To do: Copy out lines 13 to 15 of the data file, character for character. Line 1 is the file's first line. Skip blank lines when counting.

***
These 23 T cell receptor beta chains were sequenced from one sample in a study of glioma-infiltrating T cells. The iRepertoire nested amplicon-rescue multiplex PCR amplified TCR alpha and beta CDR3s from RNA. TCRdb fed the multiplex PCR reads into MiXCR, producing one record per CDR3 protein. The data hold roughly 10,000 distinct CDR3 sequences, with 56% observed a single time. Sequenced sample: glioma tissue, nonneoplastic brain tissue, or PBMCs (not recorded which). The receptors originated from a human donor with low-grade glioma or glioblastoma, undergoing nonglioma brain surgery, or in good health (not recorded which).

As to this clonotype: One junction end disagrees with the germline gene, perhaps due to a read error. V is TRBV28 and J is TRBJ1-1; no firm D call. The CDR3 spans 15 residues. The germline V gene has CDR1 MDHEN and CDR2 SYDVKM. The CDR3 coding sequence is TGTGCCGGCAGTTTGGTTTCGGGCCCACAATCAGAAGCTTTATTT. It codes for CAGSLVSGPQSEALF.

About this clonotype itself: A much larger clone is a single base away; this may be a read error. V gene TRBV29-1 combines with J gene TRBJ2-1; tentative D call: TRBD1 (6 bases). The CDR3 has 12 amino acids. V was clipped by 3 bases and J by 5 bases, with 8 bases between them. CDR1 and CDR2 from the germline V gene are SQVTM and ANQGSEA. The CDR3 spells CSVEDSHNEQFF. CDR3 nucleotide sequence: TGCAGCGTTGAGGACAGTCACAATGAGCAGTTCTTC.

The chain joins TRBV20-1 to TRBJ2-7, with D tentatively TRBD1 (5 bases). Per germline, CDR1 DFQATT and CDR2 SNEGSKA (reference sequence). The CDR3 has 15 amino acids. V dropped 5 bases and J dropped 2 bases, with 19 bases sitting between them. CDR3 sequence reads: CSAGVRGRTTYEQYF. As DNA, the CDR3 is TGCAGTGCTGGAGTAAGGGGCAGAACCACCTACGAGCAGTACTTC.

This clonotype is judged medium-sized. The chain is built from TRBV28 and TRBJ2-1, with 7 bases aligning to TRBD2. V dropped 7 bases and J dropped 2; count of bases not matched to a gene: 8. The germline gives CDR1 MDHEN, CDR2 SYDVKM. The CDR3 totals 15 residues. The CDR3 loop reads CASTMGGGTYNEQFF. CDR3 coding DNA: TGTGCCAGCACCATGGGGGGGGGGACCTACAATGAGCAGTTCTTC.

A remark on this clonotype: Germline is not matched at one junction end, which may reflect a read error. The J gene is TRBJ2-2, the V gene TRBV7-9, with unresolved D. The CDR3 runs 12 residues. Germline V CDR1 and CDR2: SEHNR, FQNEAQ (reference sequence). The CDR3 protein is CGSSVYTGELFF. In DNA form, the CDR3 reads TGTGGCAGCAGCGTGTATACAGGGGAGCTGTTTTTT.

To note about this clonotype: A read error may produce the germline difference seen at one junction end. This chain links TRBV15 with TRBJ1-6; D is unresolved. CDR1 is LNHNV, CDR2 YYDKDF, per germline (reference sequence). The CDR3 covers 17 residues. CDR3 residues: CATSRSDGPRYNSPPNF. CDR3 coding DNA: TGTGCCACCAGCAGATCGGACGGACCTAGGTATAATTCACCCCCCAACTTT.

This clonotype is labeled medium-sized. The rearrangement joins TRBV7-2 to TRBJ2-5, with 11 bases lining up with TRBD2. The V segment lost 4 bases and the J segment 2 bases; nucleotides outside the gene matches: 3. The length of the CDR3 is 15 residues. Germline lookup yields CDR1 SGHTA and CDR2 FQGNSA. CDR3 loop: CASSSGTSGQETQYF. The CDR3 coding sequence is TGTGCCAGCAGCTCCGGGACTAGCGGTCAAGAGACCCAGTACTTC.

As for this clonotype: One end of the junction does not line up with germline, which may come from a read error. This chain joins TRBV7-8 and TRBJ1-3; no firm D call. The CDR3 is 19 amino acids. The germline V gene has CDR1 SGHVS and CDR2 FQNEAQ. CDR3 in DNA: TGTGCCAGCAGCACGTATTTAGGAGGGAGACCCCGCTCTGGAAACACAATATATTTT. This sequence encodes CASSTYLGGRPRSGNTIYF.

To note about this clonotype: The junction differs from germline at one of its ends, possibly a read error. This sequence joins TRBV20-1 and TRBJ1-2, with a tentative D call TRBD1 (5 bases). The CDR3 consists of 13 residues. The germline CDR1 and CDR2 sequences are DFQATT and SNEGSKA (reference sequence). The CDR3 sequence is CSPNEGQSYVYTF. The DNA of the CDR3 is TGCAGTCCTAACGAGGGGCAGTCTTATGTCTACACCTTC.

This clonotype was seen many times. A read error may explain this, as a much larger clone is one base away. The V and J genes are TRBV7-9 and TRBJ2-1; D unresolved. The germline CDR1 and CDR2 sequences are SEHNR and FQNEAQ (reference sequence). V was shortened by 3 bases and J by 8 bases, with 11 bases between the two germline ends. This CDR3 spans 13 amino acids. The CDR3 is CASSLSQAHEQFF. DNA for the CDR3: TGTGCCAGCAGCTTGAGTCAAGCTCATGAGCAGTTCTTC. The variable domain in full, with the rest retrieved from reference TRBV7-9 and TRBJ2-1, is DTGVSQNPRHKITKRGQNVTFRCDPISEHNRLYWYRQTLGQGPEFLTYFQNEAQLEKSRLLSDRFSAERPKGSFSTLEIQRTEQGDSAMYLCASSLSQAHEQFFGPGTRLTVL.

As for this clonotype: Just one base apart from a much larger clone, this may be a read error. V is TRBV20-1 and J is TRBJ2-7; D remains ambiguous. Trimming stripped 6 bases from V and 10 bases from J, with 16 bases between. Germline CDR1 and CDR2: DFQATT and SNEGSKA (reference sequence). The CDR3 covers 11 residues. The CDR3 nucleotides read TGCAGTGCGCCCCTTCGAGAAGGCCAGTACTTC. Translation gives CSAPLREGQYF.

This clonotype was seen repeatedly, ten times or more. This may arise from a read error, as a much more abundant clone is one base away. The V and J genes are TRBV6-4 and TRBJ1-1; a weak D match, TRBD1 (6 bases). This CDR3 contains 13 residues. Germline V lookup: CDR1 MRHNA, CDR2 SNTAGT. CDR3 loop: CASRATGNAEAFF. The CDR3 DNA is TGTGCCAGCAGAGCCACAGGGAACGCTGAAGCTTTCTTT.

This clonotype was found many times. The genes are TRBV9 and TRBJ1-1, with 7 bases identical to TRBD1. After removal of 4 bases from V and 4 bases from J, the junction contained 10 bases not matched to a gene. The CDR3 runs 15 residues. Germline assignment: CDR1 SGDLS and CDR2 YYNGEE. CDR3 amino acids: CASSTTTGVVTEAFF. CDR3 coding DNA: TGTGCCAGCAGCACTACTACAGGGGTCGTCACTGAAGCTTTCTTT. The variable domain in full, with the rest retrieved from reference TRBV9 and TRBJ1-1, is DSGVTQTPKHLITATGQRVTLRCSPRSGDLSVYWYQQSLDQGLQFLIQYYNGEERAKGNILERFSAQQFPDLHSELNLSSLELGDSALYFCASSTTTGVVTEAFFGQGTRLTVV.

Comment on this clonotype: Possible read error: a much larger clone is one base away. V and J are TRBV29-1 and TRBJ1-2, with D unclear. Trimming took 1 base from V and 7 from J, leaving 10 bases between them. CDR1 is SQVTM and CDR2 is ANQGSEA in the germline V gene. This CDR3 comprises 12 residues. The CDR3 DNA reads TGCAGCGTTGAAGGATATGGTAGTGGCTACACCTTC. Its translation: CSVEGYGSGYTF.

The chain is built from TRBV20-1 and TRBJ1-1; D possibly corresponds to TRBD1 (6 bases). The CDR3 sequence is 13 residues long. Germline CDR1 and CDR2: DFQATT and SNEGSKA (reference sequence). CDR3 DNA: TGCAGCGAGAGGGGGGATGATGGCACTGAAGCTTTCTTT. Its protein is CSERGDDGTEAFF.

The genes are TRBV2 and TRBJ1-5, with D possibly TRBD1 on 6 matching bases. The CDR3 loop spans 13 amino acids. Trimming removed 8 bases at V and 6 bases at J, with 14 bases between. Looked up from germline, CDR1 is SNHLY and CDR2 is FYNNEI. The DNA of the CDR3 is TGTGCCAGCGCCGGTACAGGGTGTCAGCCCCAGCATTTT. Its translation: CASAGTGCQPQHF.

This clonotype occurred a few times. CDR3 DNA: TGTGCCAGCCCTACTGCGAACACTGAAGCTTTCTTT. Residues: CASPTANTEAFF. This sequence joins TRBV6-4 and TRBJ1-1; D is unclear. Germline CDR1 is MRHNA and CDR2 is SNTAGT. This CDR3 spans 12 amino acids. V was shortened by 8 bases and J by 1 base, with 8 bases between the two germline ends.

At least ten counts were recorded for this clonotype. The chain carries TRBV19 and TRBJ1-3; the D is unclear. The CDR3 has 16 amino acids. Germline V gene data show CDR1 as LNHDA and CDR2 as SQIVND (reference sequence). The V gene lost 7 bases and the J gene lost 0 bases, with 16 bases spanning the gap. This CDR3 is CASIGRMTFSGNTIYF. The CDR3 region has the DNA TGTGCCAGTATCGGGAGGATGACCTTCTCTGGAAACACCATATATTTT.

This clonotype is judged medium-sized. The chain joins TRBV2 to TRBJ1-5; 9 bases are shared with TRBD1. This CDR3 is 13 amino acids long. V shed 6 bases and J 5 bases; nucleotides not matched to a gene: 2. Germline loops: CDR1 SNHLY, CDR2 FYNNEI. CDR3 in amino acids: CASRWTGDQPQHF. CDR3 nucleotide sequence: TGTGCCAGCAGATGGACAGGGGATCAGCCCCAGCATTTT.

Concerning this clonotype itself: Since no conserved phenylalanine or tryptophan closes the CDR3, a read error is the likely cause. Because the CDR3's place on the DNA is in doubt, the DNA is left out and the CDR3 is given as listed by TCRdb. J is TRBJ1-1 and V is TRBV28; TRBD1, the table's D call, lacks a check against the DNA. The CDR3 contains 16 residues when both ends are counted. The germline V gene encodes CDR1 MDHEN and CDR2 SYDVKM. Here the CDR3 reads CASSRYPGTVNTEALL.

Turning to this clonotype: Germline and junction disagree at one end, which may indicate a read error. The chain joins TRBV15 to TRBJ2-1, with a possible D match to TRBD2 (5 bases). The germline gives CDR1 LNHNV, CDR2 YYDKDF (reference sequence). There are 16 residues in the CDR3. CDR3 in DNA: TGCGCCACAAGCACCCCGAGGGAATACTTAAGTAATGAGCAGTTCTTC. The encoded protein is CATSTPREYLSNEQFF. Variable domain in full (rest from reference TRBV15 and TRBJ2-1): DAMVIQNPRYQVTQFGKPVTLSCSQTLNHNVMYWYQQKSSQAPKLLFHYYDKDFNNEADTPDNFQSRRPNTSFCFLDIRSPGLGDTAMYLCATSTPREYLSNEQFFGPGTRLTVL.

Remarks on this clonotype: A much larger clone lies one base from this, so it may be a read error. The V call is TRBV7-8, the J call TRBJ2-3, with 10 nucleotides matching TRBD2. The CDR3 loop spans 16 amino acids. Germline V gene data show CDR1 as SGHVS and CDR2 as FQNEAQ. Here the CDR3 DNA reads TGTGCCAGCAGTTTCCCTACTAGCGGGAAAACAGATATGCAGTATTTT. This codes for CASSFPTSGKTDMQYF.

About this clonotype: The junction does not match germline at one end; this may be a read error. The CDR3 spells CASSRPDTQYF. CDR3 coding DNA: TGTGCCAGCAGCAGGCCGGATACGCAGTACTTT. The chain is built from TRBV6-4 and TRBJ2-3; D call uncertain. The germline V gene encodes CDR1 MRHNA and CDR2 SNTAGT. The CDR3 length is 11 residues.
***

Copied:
This clonotype was seen repeatedly, ten times or more. This may arise from a read error, as a much more abundant clone is one base away. The V and J genes are TRBV6-4 and TRBJ1-1; a weak D match, TRBD1 (6 bases). This CDR3 contains 13 residues. Germline V lookup: CDR1 MRHNA, CDR2 SNTAGT. CDR3 loop: CASRATGNAEAFF. The CDR3 DNA is TGTGCCAGCAGAGCCACAGGGAACGCTGAAGCTTTCTTT.

This clonotype was found many times. The genes are TRBV9 and TRBJ1-1, with 7 bases identical to TRBD1. After removal of 4 bases from V and 4 bases from J, the junction contained 10 bases not matched to a gene. The CDR3 runs 15 residues. Germline assignment: CDR1 SGDLS and CDR2 YYNGEE. CDR3 amino acids: CASSTTTGVVTEAFF. CDR3 coding DNA: TGTGCCAGCAGCACTACTACAGGGGTCGTCACTGAAGCTTTCTTT. The variable domain in full, with the rest retrieved from reference TRBV9 and TRBJ1-1, is DSGVTQTPKHLITATGQRVTLRCSPRSGDLSVYWYQQSLDQGLQFLIQYYNGEERAKGNILERFSAQQFPDLHSELNLSSLELGDSALYFCASSTTTGVVTEAFFGQGTRLTVV.

Comment on this clonotype: Possible read error: a much larger clone is one base away. V and J are TRBV29-1 and TRBJ1-2, with D unclear. Trimming took 1 base from V and 7 from J, leaving 10 bases between them. CDR1 is SQVTM and CDR2 is ANQGSEA in the germline V gene. This CDR3 comprises 12 residues. The CDR3 DNA reads TGCAGCGTTGAAGGATATGGTAGTGGCTACACCTTC. Its translation: CSVEGYGSGYTF.